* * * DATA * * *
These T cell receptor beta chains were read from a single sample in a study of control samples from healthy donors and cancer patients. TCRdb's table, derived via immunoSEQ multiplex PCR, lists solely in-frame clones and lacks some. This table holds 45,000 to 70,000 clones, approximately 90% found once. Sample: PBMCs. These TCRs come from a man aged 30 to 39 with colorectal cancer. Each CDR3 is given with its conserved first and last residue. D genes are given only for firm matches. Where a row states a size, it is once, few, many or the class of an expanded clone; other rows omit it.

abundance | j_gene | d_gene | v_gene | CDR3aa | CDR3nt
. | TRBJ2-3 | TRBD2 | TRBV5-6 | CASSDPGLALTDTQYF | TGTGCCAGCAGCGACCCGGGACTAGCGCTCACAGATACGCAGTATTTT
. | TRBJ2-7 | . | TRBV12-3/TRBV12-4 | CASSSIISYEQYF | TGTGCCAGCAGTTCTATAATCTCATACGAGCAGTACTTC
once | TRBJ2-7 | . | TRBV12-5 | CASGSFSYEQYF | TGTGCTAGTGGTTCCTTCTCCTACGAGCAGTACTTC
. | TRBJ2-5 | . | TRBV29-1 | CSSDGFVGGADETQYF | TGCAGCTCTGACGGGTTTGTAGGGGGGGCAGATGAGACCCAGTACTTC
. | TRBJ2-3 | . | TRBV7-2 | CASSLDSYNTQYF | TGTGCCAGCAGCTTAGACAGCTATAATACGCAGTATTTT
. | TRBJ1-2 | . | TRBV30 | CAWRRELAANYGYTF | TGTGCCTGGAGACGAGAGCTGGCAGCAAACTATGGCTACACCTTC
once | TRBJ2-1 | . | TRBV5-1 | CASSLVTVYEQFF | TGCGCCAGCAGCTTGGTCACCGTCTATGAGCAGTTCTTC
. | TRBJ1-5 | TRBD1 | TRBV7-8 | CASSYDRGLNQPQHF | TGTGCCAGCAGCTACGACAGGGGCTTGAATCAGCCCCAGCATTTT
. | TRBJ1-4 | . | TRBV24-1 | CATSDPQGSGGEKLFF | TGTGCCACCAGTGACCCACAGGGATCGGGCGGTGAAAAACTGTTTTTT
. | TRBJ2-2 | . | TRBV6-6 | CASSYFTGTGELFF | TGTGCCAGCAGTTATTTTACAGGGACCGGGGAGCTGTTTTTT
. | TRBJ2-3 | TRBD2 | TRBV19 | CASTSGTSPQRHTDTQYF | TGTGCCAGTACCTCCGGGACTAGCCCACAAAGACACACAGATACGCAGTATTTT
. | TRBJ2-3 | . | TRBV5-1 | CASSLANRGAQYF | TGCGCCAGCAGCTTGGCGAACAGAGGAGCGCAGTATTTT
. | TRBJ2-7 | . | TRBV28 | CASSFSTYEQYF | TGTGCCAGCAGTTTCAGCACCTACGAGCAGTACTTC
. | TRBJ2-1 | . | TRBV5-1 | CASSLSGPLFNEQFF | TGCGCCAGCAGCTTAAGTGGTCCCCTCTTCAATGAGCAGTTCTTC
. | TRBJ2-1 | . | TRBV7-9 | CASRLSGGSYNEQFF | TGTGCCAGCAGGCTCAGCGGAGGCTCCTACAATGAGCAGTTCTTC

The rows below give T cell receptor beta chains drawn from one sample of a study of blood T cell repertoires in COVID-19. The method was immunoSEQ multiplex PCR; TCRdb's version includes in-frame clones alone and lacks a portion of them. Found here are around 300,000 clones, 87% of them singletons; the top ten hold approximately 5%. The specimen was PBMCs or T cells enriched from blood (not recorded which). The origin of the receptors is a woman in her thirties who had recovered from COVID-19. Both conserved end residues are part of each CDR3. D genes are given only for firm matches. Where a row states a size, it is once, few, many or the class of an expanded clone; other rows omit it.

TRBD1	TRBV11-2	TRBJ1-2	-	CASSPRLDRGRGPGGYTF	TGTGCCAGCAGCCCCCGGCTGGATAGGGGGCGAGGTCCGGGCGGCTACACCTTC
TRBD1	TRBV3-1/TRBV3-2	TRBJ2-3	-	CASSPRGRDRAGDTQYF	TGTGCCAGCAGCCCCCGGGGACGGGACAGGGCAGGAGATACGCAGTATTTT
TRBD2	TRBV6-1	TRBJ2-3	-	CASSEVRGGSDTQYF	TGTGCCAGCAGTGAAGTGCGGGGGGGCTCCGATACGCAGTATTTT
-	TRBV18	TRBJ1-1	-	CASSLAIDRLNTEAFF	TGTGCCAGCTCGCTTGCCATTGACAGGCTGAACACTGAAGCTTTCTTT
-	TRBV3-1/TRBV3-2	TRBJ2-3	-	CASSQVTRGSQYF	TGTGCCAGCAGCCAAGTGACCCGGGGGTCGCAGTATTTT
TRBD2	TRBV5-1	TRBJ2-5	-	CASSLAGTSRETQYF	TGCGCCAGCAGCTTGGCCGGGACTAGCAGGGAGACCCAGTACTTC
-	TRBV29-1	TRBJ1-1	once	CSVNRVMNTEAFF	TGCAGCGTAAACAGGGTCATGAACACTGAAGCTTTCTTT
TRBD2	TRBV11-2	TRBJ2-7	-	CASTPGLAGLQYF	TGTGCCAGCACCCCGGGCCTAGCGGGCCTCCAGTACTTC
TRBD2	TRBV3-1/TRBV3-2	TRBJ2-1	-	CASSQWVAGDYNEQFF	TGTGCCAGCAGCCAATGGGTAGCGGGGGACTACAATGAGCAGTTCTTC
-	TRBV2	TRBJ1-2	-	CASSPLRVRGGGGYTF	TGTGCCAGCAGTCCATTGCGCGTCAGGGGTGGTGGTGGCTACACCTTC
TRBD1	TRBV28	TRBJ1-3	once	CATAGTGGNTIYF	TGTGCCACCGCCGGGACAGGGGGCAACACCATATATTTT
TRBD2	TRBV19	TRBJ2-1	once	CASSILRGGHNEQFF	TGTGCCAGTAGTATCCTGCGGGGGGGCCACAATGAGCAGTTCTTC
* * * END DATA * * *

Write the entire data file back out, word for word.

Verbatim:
These T cell receptor beta chains were read from a single sample in a study of control samples from healthy donors and cancer patients. TCRdb's table, derived via immunoSEQ multiplex PCR, lists solely in-frame clones and lacks some. This table holds 45,000 to 70,000 clones, approximately 90% found once. Sample: PBMCs. These TCRs come from a man aged 30 to 39 with colorectal cancer. Each CDR3 is given with its conserved first and last residue. D genes are given only for firm matches. Where a row states a size, it is once, few, many or the class of an expanded clone; other rows omit it.

abundance | j_gene | d_gene | v_gene | CDR3aa | CDR3nt
. | TRBJ2-3 | TRBD2 | TRBV5-6 | CASSDPGLALTDTQYF | TGTGCCAGCAGCGACCCGGGACTAGCGCTCACAGATACGCAGTATTTT
. | TRBJ2-7 | . | TRBV12-3/TRBV12-4 | CASSSIISYEQYF | TGTGCCAGCAGTTCTATAATCTCATACGAGCAGTACTTC
once | TRBJ2-7 | . | TRBV12-5 | CASGSFSYEQYF | TGTGCTAGTGGTTCCTTCTCCTACGAGCAGTACTTC
. | TRBJ2-5 | . | TRBV29-1 | CSSDGFVGGADETQYF | TGCAGCTCTGACGGGTTTGTAGGGGGGGCAGATGAGACCCAGTACTTC
. | TRBJ2-3 | . | TRBV7-2 | CASSLDSYNTQYF | TGTGCCAGCAGCTTAGACAGCTATAATACGCAGTATTTT
. | TRBJ1-2 | . | TRBV30 | CAWRRELAANYGYTF | TGTGCCTGGAGACGAGAGCTGGCAGCAAACTATGGCTACACCTTC
once | TRBJ2-1 | . | TRBV5-1 | CASSLVTVYEQFF | TGCGCCAGCAGCTTGGTCACCGTCTATGAGCAGTTCTTC
. | TRBJ1-5 | TRBD1 | TRBV7-8 | CASSYDRGLNQPQHF | TGTGCCAGCAGCTACGACAGGGGCTTGAATCAGCCCCAGCATTTT
. | TRBJ1-4 | . | TRBV24-1 | CATSDPQGSGGEKLFF | TGTGCCACCAGTGACCCACAGGGATCGGGCGGTGAAAAACTGTTTTTT
. | TRBJ2-2 | . | TRBV6-6 | CASSYFTGTGELFF | TGTGCCAGCAGTTATTTTACAGGGACCGGGGAGCTGTTTTTT
. | TRBJ2-3 | TRBD2 | TRBV19 | CASTSGTSPQRHTDTQYF | TGTGCCAGTACCTCCGGGACTAGCCCACAAAGACACACAGATACGCAGTATTTT
. | TRBJ2-3 | . | TRBV5-1 | CASSLANRGAQYF | TGCGCCAGCAGCTTGGCGAACAGAGGAGCGCAGTATTTT
. | TRBJ2-7 | . | TRBV28 | CASSFSTYEQYF | TGTGCCAGCAGTTTCAGCACCTACGAGCAGTACTTC
. | TRBJ2-1 | . | TRBV5-1 | CASSLSGPLFNEQFF | TGCGCCAGCAGCTTAAGTGGTCCCCTCTTCAATGAGCAGTTCTTC
. | TRBJ2-1 | . | TRBV7-9 | CASRLSGGSYNEQFF | TGTGCCAGCAGGCTCAGCGGAGGCTCCTACAATGAGCAGTTCTTC

The rows below give T cell receptor beta chains drawn from one sample of a study of blood T cell repertoires in COVID-19. The method was immunoSEQ multiplex PCR; TCRdb's version includes in-frame clones alone and lacks a portion of them. Found here are around 300,000 clones, 87% of them singletons; the top ten hold approximately 5%. The specimen was PBMCs or T cells enriched from blood (not recorded which). The origin of the receptors is a woman in her thirties who had recovered from COVID-19. Both conserved end residues are part of each CDR3. D genes are given only for firm matches. Where a row states a size, it is once, few, many or the class of an expanded clone; other rows omit it.

TRBD1	TRBV11-2	TRBJ1-2	-	CASSPRLDRGRGPGGYTF	TGTGCCAGCAGCCCCCGGCTGGATAGGGGGCGAGGTCCGGGCGGCTACACCTTC
TRBD1	TRBV3-1/TRBV3-2	TRBJ2-3	-	CASSPRGRDRAGDTQYF	TGTGCCAGCAGCCCCCGGGGACGGGACAGGGCAGGAGATACGCAGTATTTT
TRBD2	TRBV6-1	TRBJ2-3	-	CASSEVRGGSDTQYF	TGTGCCAGCAGTGAAGTGCGGGGGGGCTCCGATACGCAGTATTTT
-	TRBV18	TRBJ1-1	-	CASSLAIDRLNTEAFF	TGTGCCAGCTCGCTTGCCATTGACAGGCTGAACACTGAAGCTTTCTTT
-	TRBV3-1/TRBV3-2	TRBJ2-3	-	CASSQVTRGSQYF	TGTGCCAGCAGCCAAGTGACCCGGGGGTCGCAGTATTTT
TRBD2	TRBV5-1	TRBJ2-5	-	CASSLAGTSRETQYF	TGCGCCAGCAGCTTGGCCGGGACTAGCAGGGAGACCCAGTACTTC
-	TRBV29-1	TRBJ1-1	once	CSVNRVMNTEAFF	TGCAGCGTAAACAGGGTCATGAACACTGAAGCTTTCTTT
TRBD2	TRBV11-2	TRBJ2-7	-	CASTPGLAGLQYF	TGTGCCAGCACCCCGGGCCTAGCGGGCCTCCAGTACTTC
TRBD2	TRBV3-1/TRBV3-2	TRBJ2-1	-	CASSQWVAGDYNEQFF	TGTGCCAGCAGCCAATGGGTAGCGGGGGACTACAATGAGCAGTTCTTC
-	TRBV2	TRBJ1-2	-	CASSPLRVRGGGGYTF	TGTGCCAGCAGTCCATTGCGCGTCAGGGGTGGTGGTGGCTACACCTTC
TRBD1	TRBV28	TRBJ1-3	once	CATAGTGGNTIYF	TGTGCCACCGCCGGGACAGGGGGCAACACCATATATTTT
TRBD2	TRBV19	TRBJ2-1	once	CASSILRGGHNEQFF	TGTGCCAGTAGTATCCTGCGGGGGGGCCACAATGAGCAGTTCTTC